One of the elements I loved about Found in Translation was its unique setting–a short-term mission trip. (You can read my recommendation Found in Translation on May 23, 2012. )

Roger, have you  been on short-term mission trips?

I’ve been on countless trips, starting with one to Australia in 1993. I’ve been back to Australia several times since then, but I’ve also gone to England and Wales once each and to Romania twice. Romania is the only non-English speaking country I’ve been to.

Growing up as a Southern Baptist preacher’s kid, I’ve always been interested in missions. But that interest really started to grow in 1984 when I got a job at the International Mission Board (then still the Foreign Mission Board).

Home staff members were encouraged to participate in short term projects, but not until 1993 did I feel the call to do that. That first trip to Australia was SO busy, but that didn’t matter.

You and your daughter Kristi wrote Found in Translation and its sequel, Lost in Dreams, together. How did that come about?

It came about because Kristi went on a mission trip to Mexico when she was eighteen. Like Kim, she took things she didn’t need, failed to take things she did, paid for overweight baggage, did construction, and worked in an area that had a lot of trash.

Listing Kristi as a co-author, however, was a publishing decision rather than a statement of fact.  She did write the Foreword to the first book, however, but that’s all. She read my manuscript upon completion and gave it her approval. But since I wasn’t telling her story as such, it didn’t contain anything she could disapprove of.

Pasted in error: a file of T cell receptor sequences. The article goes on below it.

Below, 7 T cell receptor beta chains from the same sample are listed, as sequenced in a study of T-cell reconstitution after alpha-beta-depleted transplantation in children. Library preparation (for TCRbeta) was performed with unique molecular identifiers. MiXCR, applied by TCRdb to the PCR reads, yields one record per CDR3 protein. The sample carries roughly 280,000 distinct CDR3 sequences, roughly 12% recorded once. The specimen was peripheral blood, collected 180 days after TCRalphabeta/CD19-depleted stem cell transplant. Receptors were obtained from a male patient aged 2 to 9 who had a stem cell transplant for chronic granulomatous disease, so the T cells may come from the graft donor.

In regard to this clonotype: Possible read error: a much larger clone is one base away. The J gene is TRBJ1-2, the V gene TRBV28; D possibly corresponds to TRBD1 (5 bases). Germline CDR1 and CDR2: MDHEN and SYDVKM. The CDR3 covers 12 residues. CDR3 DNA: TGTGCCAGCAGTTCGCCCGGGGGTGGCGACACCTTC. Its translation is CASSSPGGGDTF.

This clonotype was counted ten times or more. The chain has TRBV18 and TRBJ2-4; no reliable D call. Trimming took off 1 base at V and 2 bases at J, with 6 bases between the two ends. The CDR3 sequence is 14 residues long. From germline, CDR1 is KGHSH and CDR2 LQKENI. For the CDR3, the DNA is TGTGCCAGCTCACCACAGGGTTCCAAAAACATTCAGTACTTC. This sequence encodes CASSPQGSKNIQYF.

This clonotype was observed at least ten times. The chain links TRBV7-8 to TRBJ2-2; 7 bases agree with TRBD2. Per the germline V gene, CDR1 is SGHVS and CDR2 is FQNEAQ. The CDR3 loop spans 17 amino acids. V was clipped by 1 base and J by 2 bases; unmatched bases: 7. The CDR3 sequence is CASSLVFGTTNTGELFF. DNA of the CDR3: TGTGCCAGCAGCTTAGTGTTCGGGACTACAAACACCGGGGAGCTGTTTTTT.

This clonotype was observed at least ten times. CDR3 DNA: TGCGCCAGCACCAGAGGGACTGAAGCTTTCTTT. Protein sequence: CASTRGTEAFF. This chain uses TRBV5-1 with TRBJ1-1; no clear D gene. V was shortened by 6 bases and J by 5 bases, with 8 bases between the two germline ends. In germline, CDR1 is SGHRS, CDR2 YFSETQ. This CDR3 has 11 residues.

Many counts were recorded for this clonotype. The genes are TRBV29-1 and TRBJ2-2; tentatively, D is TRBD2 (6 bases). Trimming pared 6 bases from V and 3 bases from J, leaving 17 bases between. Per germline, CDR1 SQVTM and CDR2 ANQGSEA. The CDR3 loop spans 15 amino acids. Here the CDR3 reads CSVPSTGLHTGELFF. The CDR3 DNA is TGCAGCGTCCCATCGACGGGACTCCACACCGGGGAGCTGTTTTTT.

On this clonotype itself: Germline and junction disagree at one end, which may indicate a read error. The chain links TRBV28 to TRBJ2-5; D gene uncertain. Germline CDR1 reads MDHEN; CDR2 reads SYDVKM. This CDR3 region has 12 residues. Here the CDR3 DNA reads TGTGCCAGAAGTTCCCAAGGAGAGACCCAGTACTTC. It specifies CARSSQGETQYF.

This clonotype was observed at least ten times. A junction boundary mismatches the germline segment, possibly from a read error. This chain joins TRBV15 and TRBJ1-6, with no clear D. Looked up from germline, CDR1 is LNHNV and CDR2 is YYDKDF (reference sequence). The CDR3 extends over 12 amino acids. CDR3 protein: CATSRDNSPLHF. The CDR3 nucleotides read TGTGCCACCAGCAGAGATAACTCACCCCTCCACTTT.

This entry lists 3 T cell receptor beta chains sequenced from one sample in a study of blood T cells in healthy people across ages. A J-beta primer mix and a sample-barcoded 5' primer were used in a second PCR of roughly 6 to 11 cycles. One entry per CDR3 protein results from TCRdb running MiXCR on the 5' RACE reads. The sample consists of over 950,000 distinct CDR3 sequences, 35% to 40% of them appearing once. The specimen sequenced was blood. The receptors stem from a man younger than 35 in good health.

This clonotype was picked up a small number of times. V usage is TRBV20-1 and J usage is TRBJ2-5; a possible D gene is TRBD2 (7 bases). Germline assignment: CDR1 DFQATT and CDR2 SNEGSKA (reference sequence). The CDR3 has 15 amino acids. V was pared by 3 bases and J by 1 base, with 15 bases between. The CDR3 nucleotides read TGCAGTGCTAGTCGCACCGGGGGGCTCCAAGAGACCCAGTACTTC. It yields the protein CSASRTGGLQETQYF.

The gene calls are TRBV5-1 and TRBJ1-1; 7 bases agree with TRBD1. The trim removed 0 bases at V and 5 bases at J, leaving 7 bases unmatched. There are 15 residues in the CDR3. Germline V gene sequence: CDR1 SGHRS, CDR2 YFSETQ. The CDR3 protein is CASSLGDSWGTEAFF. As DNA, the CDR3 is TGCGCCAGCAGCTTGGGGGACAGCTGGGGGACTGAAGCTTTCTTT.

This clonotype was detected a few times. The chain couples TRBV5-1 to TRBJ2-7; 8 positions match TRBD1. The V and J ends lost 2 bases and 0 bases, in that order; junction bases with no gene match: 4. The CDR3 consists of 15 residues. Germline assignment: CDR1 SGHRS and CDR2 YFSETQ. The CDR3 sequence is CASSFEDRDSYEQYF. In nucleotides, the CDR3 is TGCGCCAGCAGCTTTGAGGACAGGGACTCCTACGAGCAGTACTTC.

How can parents who are not going with their teen on a mission trip support and help that teen?

First thing is the parents shouldn’t simply plunk down the money for the trip. Have the teen work—whether at home or at an actual job—to earn some or all of the money. That vests a kid’s interest in the project and motivates his or her sense of ownership.

Parents should also encourage teen participants to study the culture of the people they’ll be living and serving among. People are people, and meeting other members of the Christian family in another country is an EXTREMELY special feeling. But differences will exist, and the better prepared a teen is to accept them and not say, “This is the way we do it back home,” the more effective they’ll be.

(My interview with Roger continues on Thursday.)


Nancy Ellen Hird is a mom, a writer, and a credentialed teacher. (She taught seventh grade and preschool.) Two of her published works for children are Marty’s Monster and Jessica Jacobs Did What?  For several years she was a freelance reviewer of children’s and teen’s literature for the Focus on the Family website.